Oxford's Grove Tent Setup History

When people think The University of Mississippi, the Grove is usually one of the first thoughts that come to mind. The evolution of the “Grove tent set up” tailgating experience did not happen over night however. Like many other large southern gatherings, the history is just as meaningful as the ritual.

For years fans have tailgated in the Grove, but a Grove tent set up was not always to be found. Alumni from a few generations back can remember a day when tailgates used to be bumper-to-bumper Ford trucks instead of Grove tents. Fans would pack the campus with cars, enjoying the Saturday picnic-style festivities.

In 1983 Billy Brewer was named the head football coach at Mississippi. He was searching for a way to allow his team to experience the pregame Grove pageantry of Red and Blue. He decided that the football team should walk through the Grove to Vaught-Hemingway stadium two hours before kickoff every home game. The Rebel Fans loved it! Tailgating spots near the football players’ pregame walk quickly became some of the best spots to park your car in the Grove.



The week of the Arkansas game in 1991 started a new era of Mississippi Grove tailgating. University officials were forced to close the Grove to vehicles because of heavy rain on Thursday and Friday of that week. Fans were forced to buy a pair boots and carry their chairs, tables, and coolers to the Grove, instead of driving to it. This picnic style tailgate evolved throughout the season into one of the largest outdoor cocktail parties in the South. The fans enjoyed the beauty of the Grove without cars and decided to never look back. From then on, the Grove was no longer a parking lot for fans, now a place where Grove tents were setup next to each other.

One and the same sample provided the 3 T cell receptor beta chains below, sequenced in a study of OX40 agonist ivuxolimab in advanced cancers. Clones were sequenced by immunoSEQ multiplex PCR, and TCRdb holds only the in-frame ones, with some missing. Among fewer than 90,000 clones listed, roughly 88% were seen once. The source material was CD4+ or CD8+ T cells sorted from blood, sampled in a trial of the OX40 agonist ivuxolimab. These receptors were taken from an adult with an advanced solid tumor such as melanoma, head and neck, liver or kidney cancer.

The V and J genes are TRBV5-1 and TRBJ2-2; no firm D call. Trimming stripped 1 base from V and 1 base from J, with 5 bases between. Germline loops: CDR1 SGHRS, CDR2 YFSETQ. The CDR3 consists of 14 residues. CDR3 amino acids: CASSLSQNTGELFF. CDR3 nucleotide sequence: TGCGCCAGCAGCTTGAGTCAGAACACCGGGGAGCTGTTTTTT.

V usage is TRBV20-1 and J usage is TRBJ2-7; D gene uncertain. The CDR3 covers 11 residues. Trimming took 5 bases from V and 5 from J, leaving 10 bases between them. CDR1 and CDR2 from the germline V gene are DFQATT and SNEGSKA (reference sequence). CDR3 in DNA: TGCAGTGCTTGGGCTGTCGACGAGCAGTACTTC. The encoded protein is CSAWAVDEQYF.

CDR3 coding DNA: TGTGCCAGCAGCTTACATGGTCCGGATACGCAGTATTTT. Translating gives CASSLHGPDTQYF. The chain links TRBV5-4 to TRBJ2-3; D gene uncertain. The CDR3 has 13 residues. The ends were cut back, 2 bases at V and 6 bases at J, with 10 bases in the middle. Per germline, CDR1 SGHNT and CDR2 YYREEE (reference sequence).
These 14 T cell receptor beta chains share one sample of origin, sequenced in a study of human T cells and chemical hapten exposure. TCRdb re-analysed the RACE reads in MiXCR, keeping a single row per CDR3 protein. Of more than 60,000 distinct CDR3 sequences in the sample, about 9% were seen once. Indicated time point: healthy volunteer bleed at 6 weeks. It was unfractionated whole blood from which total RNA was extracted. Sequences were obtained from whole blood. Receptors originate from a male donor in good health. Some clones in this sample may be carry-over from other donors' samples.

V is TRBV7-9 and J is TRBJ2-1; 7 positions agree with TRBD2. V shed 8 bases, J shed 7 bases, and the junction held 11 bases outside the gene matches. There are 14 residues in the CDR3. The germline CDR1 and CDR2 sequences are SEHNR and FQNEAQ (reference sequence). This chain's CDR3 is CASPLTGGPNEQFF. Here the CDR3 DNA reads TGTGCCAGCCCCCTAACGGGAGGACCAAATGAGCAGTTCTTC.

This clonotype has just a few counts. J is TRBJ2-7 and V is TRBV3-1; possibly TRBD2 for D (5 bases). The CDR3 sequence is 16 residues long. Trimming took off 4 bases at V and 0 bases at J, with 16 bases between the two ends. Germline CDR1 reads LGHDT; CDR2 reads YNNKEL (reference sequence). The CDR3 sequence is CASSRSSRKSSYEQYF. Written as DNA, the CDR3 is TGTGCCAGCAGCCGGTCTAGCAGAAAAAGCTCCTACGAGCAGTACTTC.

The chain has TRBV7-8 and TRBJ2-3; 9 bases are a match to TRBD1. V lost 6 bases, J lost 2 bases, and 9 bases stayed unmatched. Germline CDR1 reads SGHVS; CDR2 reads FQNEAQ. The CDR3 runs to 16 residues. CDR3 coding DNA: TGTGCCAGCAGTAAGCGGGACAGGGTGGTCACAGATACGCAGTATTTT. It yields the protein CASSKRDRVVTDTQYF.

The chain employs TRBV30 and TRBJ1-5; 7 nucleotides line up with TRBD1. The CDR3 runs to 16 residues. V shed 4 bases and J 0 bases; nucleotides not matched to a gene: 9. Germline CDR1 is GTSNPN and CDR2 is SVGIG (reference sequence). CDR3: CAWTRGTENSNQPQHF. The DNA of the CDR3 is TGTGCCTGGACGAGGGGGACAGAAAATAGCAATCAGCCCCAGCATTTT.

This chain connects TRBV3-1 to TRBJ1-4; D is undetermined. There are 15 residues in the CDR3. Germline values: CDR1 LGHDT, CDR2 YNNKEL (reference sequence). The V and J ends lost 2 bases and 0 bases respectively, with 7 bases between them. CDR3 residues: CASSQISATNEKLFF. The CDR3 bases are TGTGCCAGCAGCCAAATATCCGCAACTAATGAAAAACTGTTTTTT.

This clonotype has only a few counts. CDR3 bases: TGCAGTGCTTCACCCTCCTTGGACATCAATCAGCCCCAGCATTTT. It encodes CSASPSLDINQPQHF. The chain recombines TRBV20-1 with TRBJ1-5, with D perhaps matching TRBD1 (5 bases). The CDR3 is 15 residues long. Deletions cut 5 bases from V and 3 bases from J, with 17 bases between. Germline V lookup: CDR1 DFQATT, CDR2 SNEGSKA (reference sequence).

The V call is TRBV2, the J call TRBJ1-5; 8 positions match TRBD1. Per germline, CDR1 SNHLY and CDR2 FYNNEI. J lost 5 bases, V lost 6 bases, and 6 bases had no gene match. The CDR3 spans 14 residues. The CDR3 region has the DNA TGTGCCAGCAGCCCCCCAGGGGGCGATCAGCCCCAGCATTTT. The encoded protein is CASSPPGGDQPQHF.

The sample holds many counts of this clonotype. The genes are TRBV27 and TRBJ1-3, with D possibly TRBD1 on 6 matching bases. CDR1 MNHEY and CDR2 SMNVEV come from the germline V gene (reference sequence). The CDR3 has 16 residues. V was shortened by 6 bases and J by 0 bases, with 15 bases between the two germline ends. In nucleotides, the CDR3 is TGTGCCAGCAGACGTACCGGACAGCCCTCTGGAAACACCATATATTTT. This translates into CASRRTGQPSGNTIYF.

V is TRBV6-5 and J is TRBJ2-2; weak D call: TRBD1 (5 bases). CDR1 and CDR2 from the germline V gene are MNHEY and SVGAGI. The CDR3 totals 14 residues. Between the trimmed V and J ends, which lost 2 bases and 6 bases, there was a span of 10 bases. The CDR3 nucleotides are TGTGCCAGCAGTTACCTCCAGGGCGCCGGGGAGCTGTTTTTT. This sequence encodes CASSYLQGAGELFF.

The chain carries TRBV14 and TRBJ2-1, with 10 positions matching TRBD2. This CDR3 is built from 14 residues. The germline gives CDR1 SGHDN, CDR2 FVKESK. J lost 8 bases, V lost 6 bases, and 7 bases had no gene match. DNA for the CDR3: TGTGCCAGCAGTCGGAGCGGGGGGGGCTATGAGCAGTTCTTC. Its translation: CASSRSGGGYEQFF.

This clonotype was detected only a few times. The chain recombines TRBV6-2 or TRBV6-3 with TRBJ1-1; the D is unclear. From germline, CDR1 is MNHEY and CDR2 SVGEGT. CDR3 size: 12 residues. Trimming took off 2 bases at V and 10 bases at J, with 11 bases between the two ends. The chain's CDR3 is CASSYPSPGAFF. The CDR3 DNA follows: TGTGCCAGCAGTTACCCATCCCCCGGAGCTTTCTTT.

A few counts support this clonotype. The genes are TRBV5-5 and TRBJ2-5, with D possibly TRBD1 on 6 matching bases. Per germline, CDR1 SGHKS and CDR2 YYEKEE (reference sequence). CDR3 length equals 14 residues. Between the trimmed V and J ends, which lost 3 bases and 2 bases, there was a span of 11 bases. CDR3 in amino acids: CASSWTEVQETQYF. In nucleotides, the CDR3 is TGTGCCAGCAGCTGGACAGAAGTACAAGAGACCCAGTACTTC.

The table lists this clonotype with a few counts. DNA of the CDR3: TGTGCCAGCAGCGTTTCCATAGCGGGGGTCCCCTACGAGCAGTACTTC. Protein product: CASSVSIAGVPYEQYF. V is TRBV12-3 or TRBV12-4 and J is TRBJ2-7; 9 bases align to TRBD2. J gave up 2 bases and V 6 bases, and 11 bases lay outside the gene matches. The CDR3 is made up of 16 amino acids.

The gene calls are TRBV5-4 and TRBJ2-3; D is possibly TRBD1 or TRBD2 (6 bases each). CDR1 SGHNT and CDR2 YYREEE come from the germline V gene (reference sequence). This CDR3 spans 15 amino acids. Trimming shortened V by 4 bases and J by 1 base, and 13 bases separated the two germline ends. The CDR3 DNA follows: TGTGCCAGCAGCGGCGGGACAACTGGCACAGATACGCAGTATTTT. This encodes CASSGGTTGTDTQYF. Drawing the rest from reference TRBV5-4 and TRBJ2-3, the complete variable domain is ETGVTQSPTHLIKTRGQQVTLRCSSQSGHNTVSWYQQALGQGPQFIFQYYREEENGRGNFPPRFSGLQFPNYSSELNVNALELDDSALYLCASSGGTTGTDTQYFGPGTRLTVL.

The phrase Grove tent set up began the following season. Canopy “Grove tents” began to be spotted at more and more Grove tailgates. An Ole Miss grove tent set up was referred to as the setting up of a canopy tent, table, chairs, and a cooler. In a short amount of time the Oxford, Mississippi Grove tailgating experience was recognized throughout the country as one of the most unique college football tailgates. In 1998 the “Walk of Champions” arch was erected on the Union side of the Grove. It was named and donated to the University by the 1962 National Championship 10-0 Ole Miss football team. Later that year, the Ole Miss Alumni Association founded the ‘Grove Society’ to preserve and enrich the beauty of the Grove.

In 2001, one of sport’s most famous Sons of the South brought a winning attitude back to The University of Mississippi. After taking the Rebels 69 yards for a last minute touchdown and an upset against Alabama, Eli Manning’s Ole Miss inheritance was underway. Manning and the Rebels that year generated buzz around Oxford and an interest in Grove tailgating. The Eli Manning years put the Rebels back on the map. The rebel faithful are forever grateful for Eli, Archie and, all the Mannings that have made Mississippi a better place.